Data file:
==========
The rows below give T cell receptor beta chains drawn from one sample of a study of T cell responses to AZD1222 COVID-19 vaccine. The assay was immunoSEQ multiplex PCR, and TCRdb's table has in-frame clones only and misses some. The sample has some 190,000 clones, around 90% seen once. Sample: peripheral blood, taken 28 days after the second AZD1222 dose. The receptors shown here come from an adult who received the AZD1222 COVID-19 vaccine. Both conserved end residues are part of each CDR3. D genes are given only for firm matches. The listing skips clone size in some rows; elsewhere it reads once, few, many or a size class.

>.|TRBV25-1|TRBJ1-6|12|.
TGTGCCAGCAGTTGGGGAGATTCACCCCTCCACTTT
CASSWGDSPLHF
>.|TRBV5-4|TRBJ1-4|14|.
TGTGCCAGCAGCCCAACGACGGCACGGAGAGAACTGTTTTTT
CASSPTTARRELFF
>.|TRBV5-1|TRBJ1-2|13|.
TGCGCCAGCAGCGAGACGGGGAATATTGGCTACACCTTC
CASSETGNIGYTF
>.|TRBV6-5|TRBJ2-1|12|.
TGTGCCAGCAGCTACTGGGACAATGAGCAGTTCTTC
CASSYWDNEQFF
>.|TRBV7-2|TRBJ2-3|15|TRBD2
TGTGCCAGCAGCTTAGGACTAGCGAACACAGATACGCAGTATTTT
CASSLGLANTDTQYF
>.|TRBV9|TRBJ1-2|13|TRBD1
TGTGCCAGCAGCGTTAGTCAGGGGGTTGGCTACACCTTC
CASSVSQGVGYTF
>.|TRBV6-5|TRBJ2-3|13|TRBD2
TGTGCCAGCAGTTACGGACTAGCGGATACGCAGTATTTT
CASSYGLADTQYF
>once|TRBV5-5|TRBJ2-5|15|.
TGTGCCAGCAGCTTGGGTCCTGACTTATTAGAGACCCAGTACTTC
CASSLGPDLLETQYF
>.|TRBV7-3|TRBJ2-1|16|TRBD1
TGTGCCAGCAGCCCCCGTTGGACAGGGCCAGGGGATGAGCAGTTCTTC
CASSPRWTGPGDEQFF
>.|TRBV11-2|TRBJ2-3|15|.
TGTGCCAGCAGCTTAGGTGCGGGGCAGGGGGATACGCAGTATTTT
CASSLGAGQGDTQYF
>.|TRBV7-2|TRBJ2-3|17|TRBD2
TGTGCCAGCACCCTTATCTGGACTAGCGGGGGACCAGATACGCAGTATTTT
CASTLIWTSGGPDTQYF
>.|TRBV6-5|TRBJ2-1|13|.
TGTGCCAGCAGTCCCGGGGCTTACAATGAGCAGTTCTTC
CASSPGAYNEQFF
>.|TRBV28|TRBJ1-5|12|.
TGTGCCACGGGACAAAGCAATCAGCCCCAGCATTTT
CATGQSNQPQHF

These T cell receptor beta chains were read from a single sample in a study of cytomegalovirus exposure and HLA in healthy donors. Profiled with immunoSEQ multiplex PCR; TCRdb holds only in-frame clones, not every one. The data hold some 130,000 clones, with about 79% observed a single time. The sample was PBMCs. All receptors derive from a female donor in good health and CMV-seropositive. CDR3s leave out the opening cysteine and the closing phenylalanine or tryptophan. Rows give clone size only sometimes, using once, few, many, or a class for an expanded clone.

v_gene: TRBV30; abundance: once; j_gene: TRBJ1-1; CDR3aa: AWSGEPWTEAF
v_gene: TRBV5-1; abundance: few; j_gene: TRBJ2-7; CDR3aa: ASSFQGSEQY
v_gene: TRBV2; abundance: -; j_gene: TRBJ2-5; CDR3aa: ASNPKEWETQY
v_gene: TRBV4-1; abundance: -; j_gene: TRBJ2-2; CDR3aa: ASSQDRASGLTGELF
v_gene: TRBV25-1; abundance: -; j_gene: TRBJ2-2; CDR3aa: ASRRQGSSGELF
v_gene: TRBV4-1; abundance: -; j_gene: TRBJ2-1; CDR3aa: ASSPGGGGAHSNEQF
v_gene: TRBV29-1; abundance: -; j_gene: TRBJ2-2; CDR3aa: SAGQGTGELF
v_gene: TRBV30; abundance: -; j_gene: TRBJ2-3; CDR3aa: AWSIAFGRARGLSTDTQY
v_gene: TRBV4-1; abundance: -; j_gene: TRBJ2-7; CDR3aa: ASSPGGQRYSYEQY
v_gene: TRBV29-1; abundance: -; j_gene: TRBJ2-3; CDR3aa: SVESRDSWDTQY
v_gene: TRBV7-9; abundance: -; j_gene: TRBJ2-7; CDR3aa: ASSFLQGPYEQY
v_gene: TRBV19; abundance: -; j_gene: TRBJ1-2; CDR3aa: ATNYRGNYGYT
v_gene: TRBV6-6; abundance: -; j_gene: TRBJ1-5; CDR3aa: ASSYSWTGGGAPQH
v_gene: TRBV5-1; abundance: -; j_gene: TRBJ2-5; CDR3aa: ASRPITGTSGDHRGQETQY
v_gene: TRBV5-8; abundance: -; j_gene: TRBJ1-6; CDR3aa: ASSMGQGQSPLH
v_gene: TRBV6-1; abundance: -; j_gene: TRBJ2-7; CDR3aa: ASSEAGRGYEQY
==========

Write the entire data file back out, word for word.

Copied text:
The rows below give T cell receptor beta chains drawn from one sample of a study of T cell responses to AZD1222 COVID-19 vaccine. The assay was immunoSEQ multiplex PCR, and TCRdb's table has in-frame clones only and misses some. The sample has some 190,000 clones, around 90% seen once. Sample: peripheral blood, taken 28 days after the second AZD1222 dose. The receptors shown here come from an adult who received the AZD1222 COVID-19 vaccine. Both conserved end residues are part of each CDR3. D genes are given only for firm matches. The listing skips clone size in some rows; elsewhere it reads once, few, many or a size class.

>.|TRBV25-1|TRBJ1-6|12|.
TGTGCCAGCAGTTGGGGAGATTCACCCCTCCACTTT
CASSWGDSPLHF
>.|TRBV5-4|TRBJ1-4|14|.
TGTGCCAGCAGCCCAACGACGGCACGGAGAGAACTGTTTTTT
CASSPTTARRELFF
>.|TRBV5-1|TRBJ1-2|13|.
TGCGCCAGCAGCGAGACGGGGAATATTGGCTACACCTTC
CASSETGNIGYTF
>.|TRBV6-5|TRBJ2-1|12|.
TGTGCCAGCAGCTACTGGGACAATGAGCAGTTCTTC
CASSYWDNEQFF
>.|TRBV7-2|TRBJ2-3|15|TRBD2
TGTGCCAGCAGCTTAGGACTAGCGAACACAGATACGCAGTATTTT
CASSLGLANTDTQYF
>.|TRBV9|TRBJ1-2|13|TRBD1
TGTGCCAGCAGCGTTAGTCAGGGGGTTGGCTACACCTTC
CASSVSQGVGYTF
>.|TRBV6-5|TRBJ2-3|13|TRBD2
TGTGCCAGCAGTTACGGACTAGCGGATACGCAGTATTTT
CASSYGLADTQYF
>once|TRBV5-5|TRBJ2-5|15|.
TGTGCCAGCAGCTTGGGTCCTGACTTATTAGAGACCCAGTACTTC
CASSLGPDLLETQYF
>.|TRBV7-3|TRBJ2-1|16|TRBD1
TGTGCCAGCAGCCCCCGTTGGACAGGGCCAGGGGATGAGCAGTTCTTC
CASSPRWTGPGDEQFF
>.|TRBV11-2|TRBJ2-3|15|.
TGTGCCAGCAGCTTAGGTGCGGGGCAGGGGGATACGCAGTATTTT
CASSLGAGQGDTQYF
>.|TRBV7-2|TRBJ2-3|17|TRBD2
TGTGCCAGCACCCTTATCTGGACTAGCGGGGGACCAGATACGCAGTATTTT
CASTLIWTSGGPDTQYF
>.|TRBV6-5|TRBJ2-1|13|.
TGTGCCAGCAGTCCCGGGGCTTACAATGAGCAGTTCTTC
CASSPGAYNEQFF
>.|TRBV28|TRBJ1-5|12|.
TGTGCCACGGGACAAAGCAATCAGCCCCAGCATTTT
CATGQSNQPQHF

These T cell receptor beta chains were read from a single sample in a study of cytomegalovirus exposure and HLA in healthy donors. Profiled with immunoSEQ multiplex PCR; TCRdb holds only in-frame clones, not every one. The data hold some 130,000 clones, with about 79% observed a single time. The sample was PBMCs. All receptors derive from a female donor in good health and CMV-seropositive. CDR3s leave out the opening cysteine and the closing phenylalanine or tryptophan. Rows give clone size only sometimes, using once, few, many, or a class for an expanded clone.

v_gene: TRBV30; abundance: once; j_gene: TRBJ1-1; CDR3aa: AWSGEPWTEAF
v_gene: TRBV5-1; abundance: few; j_gene: TRBJ2-7; CDR3aa: ASSFQGSEQY
v_gene: TRBV2; abundance: -; j_gene: TRBJ2-5; CDR3aa: ASNPKEWETQY
v_gene: TRBV4-1; abundance: -; j_gene: TRBJ2-2; CDR3aa: ASSQDRASGLTGELF
v_gene: TRBV25-1; abundance: -; j_gene: TRBJ2-2; CDR3aa: ASRRQGSSGELF
v_gene: TRBV4-1; abundance: -; j_gene: TRBJ2-1; CDR3aa: ASSPGGGGAHSNEQF
v_gene: TRBV29-1; abundance: -; j_gene: TRBJ2-2; CDR3aa: SAGQGTGELF
v_gene: TRBV30; abundance: -; j_gene: TRBJ2-3; CDR3aa: AWSIAFGRARGLSTDTQY
v_gene: TRBV4-1; abundance: -; j_gene: TRBJ2-7; CDR3aa: ASSPGGQRYSYEQY
v_gene: TRBV29-1; abundance: -; j_gene: TRBJ2-3; CDR3aa: SVESRDSWDTQY
v_gene: TRBV7-9; abundance: -; j_gene: TRBJ2-7; CDR3aa: ASSFLQGPYEQY
v_gene: TRBV19; abundance: -; j_gene: TRBJ1-2; CDR3aa: ATNYRGNYGYT
v_gene: TRBV6-6; abundance: -; j_gene: TRBJ1-5; CDR3aa: ASSYSWTGGGAPQH
v_gene: TRBV5-1; abundance: -; j_gene: TRBJ2-5; CDR3aa: ASRPITGTSGDHRGQETQY
v_gene: TRBV5-8; abundance: -; j_gene: TRBJ1-6; CDR3aa: ASSMGQGQSPLH
v_gene: TRBV6-1; abundance: -; j_gene: TRBJ2-7; CDR3aa: ASSEAGRGYEQY